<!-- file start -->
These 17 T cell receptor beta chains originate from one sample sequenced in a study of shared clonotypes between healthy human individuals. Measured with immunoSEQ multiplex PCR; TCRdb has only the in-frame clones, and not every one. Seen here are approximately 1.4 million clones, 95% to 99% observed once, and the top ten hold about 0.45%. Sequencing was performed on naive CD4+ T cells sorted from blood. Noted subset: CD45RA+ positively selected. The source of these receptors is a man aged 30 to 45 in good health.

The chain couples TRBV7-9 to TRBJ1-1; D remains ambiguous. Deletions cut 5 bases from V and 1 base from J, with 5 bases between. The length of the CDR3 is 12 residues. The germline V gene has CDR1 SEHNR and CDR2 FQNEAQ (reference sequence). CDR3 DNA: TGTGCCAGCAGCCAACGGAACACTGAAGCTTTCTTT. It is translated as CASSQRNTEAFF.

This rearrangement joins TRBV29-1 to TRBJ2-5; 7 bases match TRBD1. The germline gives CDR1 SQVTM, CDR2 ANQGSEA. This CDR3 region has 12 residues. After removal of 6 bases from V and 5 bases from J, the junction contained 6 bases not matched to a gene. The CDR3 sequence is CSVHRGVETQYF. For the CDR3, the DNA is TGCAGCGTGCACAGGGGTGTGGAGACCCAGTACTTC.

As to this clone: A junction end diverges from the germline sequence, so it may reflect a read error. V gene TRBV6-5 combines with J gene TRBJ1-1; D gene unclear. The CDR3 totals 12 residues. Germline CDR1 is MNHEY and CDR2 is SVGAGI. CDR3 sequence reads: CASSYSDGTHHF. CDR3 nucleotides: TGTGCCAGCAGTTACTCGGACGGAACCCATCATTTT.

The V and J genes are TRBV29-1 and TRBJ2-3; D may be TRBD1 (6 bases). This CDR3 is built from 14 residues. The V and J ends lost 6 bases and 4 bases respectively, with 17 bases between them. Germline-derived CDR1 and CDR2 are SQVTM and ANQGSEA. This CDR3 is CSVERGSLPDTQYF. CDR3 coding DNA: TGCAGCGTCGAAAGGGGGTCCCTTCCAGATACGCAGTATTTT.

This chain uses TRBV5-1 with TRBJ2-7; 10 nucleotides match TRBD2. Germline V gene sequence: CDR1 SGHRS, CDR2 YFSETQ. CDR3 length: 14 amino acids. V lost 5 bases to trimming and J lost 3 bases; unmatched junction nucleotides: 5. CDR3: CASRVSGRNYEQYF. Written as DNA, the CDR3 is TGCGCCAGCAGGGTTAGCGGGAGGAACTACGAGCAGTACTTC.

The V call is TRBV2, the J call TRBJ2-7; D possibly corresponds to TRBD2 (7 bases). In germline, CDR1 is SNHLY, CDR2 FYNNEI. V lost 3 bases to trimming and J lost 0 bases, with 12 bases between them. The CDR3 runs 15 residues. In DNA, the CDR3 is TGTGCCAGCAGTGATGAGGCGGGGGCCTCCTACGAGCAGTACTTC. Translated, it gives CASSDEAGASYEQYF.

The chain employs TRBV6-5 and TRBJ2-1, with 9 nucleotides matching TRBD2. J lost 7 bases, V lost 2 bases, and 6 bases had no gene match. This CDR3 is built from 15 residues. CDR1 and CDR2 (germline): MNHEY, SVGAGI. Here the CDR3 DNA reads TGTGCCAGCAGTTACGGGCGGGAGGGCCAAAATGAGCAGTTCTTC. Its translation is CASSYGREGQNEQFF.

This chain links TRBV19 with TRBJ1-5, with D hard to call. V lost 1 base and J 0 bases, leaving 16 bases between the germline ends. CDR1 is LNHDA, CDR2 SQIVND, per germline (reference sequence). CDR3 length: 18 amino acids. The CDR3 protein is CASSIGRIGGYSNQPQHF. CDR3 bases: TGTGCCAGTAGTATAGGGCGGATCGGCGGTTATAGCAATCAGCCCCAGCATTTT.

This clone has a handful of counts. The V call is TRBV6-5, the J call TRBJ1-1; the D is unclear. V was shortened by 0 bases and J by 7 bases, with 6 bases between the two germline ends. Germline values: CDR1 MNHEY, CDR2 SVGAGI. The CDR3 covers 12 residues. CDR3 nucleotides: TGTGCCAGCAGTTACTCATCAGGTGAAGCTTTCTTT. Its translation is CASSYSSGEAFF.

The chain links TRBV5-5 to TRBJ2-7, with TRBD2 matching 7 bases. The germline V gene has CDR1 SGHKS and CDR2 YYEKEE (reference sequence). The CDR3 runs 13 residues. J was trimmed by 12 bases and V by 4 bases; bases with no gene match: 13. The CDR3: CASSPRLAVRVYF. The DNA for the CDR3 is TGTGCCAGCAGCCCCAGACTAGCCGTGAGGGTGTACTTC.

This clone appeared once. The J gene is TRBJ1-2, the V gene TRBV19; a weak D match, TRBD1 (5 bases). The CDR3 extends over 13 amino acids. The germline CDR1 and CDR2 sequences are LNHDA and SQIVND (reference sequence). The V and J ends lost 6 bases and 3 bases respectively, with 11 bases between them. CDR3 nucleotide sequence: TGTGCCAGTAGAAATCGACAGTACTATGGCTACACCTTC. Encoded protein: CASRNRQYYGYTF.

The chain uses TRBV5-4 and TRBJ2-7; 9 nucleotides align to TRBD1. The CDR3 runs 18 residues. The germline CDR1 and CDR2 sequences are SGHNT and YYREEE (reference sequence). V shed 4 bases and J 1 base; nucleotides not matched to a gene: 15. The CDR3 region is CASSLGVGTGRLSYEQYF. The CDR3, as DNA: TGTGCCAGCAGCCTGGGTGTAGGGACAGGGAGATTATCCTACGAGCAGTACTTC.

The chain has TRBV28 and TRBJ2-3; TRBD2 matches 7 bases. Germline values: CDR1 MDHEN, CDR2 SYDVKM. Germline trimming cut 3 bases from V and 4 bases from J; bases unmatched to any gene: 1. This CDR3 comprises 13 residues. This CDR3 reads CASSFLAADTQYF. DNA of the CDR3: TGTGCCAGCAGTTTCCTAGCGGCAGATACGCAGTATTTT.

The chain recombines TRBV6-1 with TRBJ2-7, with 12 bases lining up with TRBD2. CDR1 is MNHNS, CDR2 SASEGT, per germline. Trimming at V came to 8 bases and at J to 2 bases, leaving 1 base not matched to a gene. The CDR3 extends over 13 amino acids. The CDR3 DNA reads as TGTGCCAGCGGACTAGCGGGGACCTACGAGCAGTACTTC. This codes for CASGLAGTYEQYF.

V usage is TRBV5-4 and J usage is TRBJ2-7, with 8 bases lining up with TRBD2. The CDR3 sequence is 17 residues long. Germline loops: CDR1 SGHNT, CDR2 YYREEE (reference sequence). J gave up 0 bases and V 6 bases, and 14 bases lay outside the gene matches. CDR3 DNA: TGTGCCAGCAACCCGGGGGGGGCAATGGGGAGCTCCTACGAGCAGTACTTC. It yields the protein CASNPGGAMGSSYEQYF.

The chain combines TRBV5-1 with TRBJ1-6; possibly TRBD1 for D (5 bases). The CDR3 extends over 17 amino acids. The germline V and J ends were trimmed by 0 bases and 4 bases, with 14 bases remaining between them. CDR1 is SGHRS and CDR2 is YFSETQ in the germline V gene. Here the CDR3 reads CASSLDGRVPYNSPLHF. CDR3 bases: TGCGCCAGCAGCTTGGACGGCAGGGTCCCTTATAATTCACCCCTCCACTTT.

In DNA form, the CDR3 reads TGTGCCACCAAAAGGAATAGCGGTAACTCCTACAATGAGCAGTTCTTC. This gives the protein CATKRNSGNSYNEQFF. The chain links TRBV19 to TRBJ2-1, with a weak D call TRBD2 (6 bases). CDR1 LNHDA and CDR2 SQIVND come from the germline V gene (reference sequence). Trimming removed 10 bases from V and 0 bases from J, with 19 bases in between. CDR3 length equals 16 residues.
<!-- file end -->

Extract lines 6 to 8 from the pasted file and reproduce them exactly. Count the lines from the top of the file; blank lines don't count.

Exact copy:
This chain uses TRBV5-1 with TRBJ2-7; 10 nucleotides match TRBD2. Germline V gene sequence: CDR1 SGHRS, CDR2 YFSETQ. CDR3 length: 14 amino acids. V lost 5 bases to trimming and J lost 3 bases; unmatched junction nucleotides: 5. CDR3: CASRVSGRNYEQYF. Written as DNA, the CDR3 is TGCGCCAGCAGGGTTAGCGGGAGGAACTACGAGCAGTACTTC.

The V call is TRBV2, the J call TRBJ2-7; D possibly corresponds to TRBD2 (7 bases). In germline, CDR1 is SNHLY, CDR2 FYNNEI. V lost 3 bases to trimming and J lost 0 bases, with 12 bases between them. The CDR3 runs 15 residues. In DNA, the CDR3 is TGTGCCAGCAGTGATGAGGCGGGGGCCTCCTACGAGCAGTACTTC. Translated, it gives CASSDEAGASYEQYF.

The chain employs TRBV6-5 and TRBJ2-1, with 9 nucleotides matching TRBD2. J lost 7 bases, V lost 2 bases, and 6 bases had no gene match. This CDR3 is built from 15 residues. CDR1 and CDR2 (germline): MNHEY, SVGAGI. Here the CDR3 DNA reads TGTGCCAGCAGTTACGGGCGGGAGGGCCAAAATGAGCAGTTCTTC. Its translation is CASSYGREGQNEQFF.